I will also keep talking about sewing! I have been wanting to really nerd out here about all aspects of sewing – needles, machines, patterns, you name it – but worried it might be boring in a blogosphere where new posts are usually new garments. I’m still worried it won’t be super exciting, but am going to try it, anyway! Also, fun factoid about me is that I am a compulsive wardrobe purger who keeps garments for 5+ years on average.  As such, I don’t need a ton of clothing and no longer feel compelled to churn out more than 10-15 new items a year.

So lots of (hopefully good) changes ahead, and lots of sewing!

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  1. My friend Jess at The Sometimes Sewist makes a lot of clothes for her babies…one boy and one girl so lots of pattern experience/suggestions over there.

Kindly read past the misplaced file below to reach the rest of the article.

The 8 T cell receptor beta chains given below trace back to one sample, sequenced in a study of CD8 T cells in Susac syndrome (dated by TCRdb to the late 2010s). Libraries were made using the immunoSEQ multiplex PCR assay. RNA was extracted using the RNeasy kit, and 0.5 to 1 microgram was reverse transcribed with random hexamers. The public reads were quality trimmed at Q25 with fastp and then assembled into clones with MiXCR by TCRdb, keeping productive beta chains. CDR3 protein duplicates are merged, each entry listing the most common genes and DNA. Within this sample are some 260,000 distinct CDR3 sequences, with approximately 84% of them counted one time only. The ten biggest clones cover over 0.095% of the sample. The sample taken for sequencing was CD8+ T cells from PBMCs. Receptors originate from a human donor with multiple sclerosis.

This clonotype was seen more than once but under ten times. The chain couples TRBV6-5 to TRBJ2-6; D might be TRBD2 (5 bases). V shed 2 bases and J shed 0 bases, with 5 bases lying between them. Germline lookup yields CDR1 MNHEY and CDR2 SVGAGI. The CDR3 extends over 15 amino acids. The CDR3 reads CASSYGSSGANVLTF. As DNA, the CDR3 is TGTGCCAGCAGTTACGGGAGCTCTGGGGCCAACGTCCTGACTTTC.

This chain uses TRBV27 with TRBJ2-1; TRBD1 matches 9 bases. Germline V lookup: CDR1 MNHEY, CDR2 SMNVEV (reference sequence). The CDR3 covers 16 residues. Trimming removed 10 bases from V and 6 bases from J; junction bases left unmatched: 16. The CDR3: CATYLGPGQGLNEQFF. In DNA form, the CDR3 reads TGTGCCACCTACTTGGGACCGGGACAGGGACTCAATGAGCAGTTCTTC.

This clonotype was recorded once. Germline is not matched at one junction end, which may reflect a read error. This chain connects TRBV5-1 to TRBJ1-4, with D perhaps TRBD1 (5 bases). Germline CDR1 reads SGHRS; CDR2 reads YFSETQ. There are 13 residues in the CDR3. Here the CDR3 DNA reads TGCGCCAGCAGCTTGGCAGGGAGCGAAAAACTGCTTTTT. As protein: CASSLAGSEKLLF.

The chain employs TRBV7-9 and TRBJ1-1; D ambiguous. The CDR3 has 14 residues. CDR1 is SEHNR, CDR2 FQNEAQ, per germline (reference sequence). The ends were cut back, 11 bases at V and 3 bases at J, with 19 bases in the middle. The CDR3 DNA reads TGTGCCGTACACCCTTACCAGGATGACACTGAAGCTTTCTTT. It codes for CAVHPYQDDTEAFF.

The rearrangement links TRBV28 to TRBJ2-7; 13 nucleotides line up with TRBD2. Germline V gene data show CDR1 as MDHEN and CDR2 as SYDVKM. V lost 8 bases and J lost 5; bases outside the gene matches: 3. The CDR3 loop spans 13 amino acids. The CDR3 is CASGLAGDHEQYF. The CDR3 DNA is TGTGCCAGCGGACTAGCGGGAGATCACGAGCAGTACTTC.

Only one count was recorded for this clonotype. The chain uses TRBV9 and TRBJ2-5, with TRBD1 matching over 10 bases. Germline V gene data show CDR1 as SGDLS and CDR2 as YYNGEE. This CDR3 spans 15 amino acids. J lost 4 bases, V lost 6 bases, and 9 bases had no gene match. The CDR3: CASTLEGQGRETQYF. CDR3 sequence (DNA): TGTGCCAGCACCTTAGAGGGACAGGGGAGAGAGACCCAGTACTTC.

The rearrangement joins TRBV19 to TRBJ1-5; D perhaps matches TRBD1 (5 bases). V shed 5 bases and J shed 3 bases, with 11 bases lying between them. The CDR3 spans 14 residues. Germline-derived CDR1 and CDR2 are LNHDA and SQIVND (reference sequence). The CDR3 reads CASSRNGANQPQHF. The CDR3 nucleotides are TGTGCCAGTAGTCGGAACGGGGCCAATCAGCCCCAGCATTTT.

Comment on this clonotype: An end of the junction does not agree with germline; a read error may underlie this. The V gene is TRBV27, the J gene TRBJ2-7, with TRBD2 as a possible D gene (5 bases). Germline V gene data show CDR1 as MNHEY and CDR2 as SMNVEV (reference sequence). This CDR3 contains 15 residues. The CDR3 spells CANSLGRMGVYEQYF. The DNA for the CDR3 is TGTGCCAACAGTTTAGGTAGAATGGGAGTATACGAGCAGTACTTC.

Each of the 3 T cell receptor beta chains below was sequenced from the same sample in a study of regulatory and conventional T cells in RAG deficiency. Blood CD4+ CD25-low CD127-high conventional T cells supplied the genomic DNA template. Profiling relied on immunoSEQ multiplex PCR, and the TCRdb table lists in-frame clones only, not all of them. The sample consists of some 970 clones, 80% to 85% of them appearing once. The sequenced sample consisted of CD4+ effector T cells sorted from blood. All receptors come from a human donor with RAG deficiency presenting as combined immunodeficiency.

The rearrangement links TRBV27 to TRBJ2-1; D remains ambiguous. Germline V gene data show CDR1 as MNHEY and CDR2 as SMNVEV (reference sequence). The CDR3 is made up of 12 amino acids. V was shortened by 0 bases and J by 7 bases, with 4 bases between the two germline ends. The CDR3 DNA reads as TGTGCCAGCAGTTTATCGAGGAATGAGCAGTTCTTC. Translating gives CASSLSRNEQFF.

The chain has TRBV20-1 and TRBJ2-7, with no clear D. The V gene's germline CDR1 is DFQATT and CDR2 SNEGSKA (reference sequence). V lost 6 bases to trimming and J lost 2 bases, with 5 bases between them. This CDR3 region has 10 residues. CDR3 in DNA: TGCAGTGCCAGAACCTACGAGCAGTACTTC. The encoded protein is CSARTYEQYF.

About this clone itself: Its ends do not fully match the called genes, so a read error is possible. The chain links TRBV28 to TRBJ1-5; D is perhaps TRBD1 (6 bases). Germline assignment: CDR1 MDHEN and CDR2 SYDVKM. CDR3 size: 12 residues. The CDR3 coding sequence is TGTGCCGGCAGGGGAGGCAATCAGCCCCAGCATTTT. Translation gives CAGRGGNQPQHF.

I think there’s more consternation over ‘gender neutrality’ with kids – and especially babies!!! – than there needs to be. There were 4 of us growing up…my sister has ALWAYS been super prissy…me, not so much. I did realize, once I became an adult and my own child was ~middle school age that people want to put girls into one of two boxes – you’re a girly girl OR you’re a tomboy. I was called a tomboy for a LONG time. I was never a tomboy I just wasn’t dainty and super girly.

    My daughter was a lot like me as a kid and now she just…does her own thing! She wears all sorts of clothing – men’s, women’s, doesn’t matter. She DOES NOT PLAY about hair and makeup…but she refuses to do the shaving/hair removal stuff. Just is :)